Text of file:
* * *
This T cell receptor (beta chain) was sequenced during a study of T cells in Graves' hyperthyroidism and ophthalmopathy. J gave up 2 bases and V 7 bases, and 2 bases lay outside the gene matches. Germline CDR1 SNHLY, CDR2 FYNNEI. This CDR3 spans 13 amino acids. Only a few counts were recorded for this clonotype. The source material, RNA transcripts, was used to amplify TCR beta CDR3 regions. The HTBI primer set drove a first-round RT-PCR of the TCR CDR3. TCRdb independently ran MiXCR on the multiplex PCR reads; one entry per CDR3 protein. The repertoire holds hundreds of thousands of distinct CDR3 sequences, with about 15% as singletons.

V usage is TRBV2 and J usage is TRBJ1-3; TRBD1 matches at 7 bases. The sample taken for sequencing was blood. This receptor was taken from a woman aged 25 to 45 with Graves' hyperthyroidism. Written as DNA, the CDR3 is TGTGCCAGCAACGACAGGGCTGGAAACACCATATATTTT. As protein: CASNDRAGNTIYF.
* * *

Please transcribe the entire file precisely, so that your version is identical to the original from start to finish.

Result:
This T cell receptor (beta chain) was sequenced during a study of T cells in Graves' hyperthyroidism and ophthalmopathy. J gave up 2 bases and V 7 bases, and 2 bases lay outside the gene matches. Germline CDR1 SNHLY, CDR2 FYNNEI. This CDR3 spans 13 amino acids. Only a few counts were recorded for this clonotype. The source material, RNA transcripts, was used to amplify TCR beta CDR3 regions. The HTBI primer set drove a first-round RT-PCR of the TCR CDR3. TCRdb independently ran MiXCR on the multiplex PCR reads; one entry per CDR3 protein. The repertoire holds hundreds of thousands of distinct CDR3 sequences, with about 15% as singletons.

V usage is TRBV2 and J usage is TRBJ1-3; TRBD1 matches at 7 bases. The sample taken for sequencing was blood. This receptor was taken from a woman aged 25 to 45 with Graves' hyperthyroidism. Written as DNA, the CDR3 is TGTGCCAGCAACGACAGGGCTGGAAACACCATATATTTT. As protein: CASNDRAGNTIYF.